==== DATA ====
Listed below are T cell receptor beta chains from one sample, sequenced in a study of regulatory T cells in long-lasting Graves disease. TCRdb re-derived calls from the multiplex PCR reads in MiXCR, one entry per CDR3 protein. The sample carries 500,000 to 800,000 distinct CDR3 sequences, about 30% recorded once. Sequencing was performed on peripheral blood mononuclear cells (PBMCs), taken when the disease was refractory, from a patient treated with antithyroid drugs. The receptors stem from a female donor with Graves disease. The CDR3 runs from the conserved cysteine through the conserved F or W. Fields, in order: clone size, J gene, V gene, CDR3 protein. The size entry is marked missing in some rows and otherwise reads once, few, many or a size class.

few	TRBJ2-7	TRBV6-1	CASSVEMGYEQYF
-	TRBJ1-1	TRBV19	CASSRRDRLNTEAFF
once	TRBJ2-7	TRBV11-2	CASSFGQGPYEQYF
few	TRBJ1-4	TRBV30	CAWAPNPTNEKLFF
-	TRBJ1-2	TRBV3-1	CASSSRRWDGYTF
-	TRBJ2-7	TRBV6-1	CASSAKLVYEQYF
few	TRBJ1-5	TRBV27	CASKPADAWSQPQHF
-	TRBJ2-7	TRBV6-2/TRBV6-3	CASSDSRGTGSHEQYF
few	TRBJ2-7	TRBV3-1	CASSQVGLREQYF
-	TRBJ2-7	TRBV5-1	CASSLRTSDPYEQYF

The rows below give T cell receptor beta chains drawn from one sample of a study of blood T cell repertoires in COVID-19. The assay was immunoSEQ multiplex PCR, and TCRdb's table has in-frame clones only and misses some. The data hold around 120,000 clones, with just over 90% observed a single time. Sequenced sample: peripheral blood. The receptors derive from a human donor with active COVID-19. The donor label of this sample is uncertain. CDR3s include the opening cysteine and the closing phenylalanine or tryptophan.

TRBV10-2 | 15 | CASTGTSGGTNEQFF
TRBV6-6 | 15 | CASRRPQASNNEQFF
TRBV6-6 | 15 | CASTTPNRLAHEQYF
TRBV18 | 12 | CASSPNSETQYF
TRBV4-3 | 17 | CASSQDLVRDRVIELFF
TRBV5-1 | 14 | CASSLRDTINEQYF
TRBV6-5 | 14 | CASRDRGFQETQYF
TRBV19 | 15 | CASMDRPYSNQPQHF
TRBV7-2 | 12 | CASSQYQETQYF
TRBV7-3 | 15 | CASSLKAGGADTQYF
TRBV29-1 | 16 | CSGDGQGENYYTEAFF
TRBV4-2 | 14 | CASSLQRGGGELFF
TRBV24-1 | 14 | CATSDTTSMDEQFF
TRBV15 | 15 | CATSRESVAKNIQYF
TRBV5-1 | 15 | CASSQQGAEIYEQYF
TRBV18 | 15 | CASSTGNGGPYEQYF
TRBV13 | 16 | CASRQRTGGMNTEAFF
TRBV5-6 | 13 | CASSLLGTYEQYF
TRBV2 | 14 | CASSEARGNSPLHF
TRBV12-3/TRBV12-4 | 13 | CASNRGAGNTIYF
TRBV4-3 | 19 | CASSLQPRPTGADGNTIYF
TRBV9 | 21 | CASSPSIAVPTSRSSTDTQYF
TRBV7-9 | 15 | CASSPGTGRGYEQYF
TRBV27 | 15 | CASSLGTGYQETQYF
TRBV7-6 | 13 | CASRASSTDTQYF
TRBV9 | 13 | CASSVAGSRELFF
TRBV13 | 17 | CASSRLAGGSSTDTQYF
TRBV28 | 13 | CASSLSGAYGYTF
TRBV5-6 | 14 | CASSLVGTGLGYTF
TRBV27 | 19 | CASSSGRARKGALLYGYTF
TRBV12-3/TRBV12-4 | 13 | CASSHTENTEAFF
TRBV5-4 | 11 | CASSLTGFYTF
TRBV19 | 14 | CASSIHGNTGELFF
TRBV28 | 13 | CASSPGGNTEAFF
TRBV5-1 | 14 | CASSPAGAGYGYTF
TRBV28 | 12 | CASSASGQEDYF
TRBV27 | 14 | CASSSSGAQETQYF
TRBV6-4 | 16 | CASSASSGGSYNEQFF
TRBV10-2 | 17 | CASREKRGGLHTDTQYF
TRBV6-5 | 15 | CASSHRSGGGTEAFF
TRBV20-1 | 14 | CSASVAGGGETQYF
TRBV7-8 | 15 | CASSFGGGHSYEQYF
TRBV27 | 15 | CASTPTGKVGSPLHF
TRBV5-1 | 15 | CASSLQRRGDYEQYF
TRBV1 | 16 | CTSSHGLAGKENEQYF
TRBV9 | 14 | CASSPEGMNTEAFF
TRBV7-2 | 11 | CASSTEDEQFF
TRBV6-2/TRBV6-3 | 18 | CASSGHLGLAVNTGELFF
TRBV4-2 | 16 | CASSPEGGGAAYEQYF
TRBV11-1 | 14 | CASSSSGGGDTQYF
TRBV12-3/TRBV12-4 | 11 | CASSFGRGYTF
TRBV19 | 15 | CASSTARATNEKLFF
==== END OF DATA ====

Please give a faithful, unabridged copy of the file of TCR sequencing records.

Listed below are T cell receptor beta chains from one sample, sequenced in a study of regulatory T cells in long-lasting Graves disease. TCRdb re-derived calls from the multiplex PCR reads in MiXCR, one entry per CDR3 protein. The sample carries 500,000 to 800,000 distinct CDR3 sequences, about 30% recorded once. Sequencing was performed on peripheral blood mononuclear cells (PBMCs), taken when the disease was refractory, from a patient treated with antithyroid drugs. The receptors stem from a female donor with Graves disease. The CDR3 runs from the conserved cysteine through the conserved F or W. Fields, in order: clone size, J gene, V gene, CDR3 protein. The size entry is marked missing in some rows and otherwise reads once, few, many or a size class.

few	TRBJ2-7	TRBV6-1	CASSVEMGYEQYF
-	TRBJ1-1	TRBV19	CASSRRDRLNTEAFF
once	TRBJ2-7	TRBV11-2	CASSFGQGPYEQYF
few	TRBJ1-4	TRBV30	CAWAPNPTNEKLFF
-	TRBJ1-2	TRBV3-1	CASSSRRWDGYTF
-	TRBJ2-7	TRBV6-1	CASSAKLVYEQYF
few	TRBJ1-5	TRBV27	CASKPADAWSQPQHF
-	TRBJ2-7	TRBV6-2/TRBV6-3	CASSDSRGTGSHEQYF
few	TRBJ2-7	TRBV3-1	CASSQVGLREQYF
-	TRBJ2-7	TRBV5-1	CASSLRTSDPYEQYF

The rows below give T cell receptor beta chains drawn from one sample of a study of blood T cell repertoires in COVID-19. The assay was immunoSEQ multiplex PCR, and TCRdb's table has in-frame clones only and misses some. The data hold around 120,000 clones, with just over 90% observed a single time. Sequenced sample: peripheral blood. The receptors derive from a human donor with active COVID-19. The donor label of this sample is uncertain. CDR3s include the opening cysteine and the closing phenylalanine or tryptophan.

TRBV10-2 | 15 | CASTGTSGGTNEQFF
TRBV6-6 | 15 | CASRRPQASNNEQFF
TRBV6-6 | 15 | CASTTPNRLAHEQYF
TRBV18 | 12 | CASSPNSETQYF
TRBV4-3 | 17 | CASSQDLVRDRVIELFF
TRBV5-1 | 14 | CASSLRDTINEQYF
TRBV6-5 | 14 | CASRDRGFQETQYF
TRBV19 | 15 | CASMDRPYSNQPQHF
TRBV7-2 | 12 | CASSQYQETQYF
TRBV7-3 | 15 | CASSLKAGGADTQYF
TRBV29-1 | 16 | CSGDGQGENYYTEAFF
TRBV4-2 | 14 | CASSLQRGGGELFF
TRBV24-1 | 14 | CATSDTTSMDEQFF
TRBV15 | 15 | CATSRESVAKNIQYF
TRBV5-1 | 15 | CASSQQGAEIYEQYF
TRBV18 | 15 | CASSTGNGGPYEQYF
TRBV13 | 16 | CASRQRTGGMNTEAFF
TRBV5-6 | 13 | CASSLLGTYEQYF
TRBV2 | 14 | CASSEARGNSPLHF
TRBV12-3/TRBV12-4 | 13 | CASNRGAGNTIYF
TRBV4-3 | 19 | CASSLQPRPTGADGNTIYF
TRBV9 | 21 | CASSPSIAVPTSRSSTDTQYF
TRBV7-9 | 15 | CASSPGTGRGYEQYF
TRBV27 | 15 | CASSLGTGYQETQYF
TRBV7-6 | 13 | CASRASSTDTQYF
TRBV9 | 13 | CASSVAGSRELFF
TRBV13 | 17 | CASSRLAGGSSTDTQYF
TRBV28 | 13 | CASSLSGAYGYTF
TRBV5-6 | 14 | CASSLVGTGLGYTF
TRBV27 | 19 | CASSSGRARKGALLYGYTF
TRBV12-3/TRBV12-4 | 13 | CASSHTENTEAFF
TRBV5-4 | 11 | CASSLTGFYTF
TRBV19 | 14 | CASSIHGNTGELFF
TRBV28 | 13 | CASSPGGNTEAFF
TRBV5-1 | 14 | CASSPAGAGYGYTF
TRBV28 | 12 | CASSASGQEDYF
TRBV27 | 14 | CASSSSGAQETQYF
TRBV6-4 | 16 | CASSASSGGSYNEQFF
TRBV10-2 | 17 | CASREKRGGLHTDTQYF
TRBV6-5 | 15 | CASSHRSGGGTEAFF
TRBV20-1 | 14 | CSASVAGGGETQYF
TRBV7-8 | 15 | CASSFGGGHSYEQYF
TRBV27 | 15 | CASTPTGKVGSPLHF
TRBV5-1 | 15 | CASSLQRRGDYEQYF
TRBV1 | 16 | CTSSHGLAGKENEQYF
TRBV9 | 14 | CASSPEGMNTEAFF
TRBV7-2 | 11 | CASSTEDEQFF
TRBV6-2/TRBV6-3 | 18 | CASSGHLGLAVNTGELFF
TRBV4-2 | 16 | CASSPEGGGAAYEQYF
TRBV11-1 | 14 | CASSSSGGGDTQYF
TRBV12-3/TRBV12-4 | 11 | CASSFGRGYTF
TRBV19 | 15 | CASSTARATNEKLFF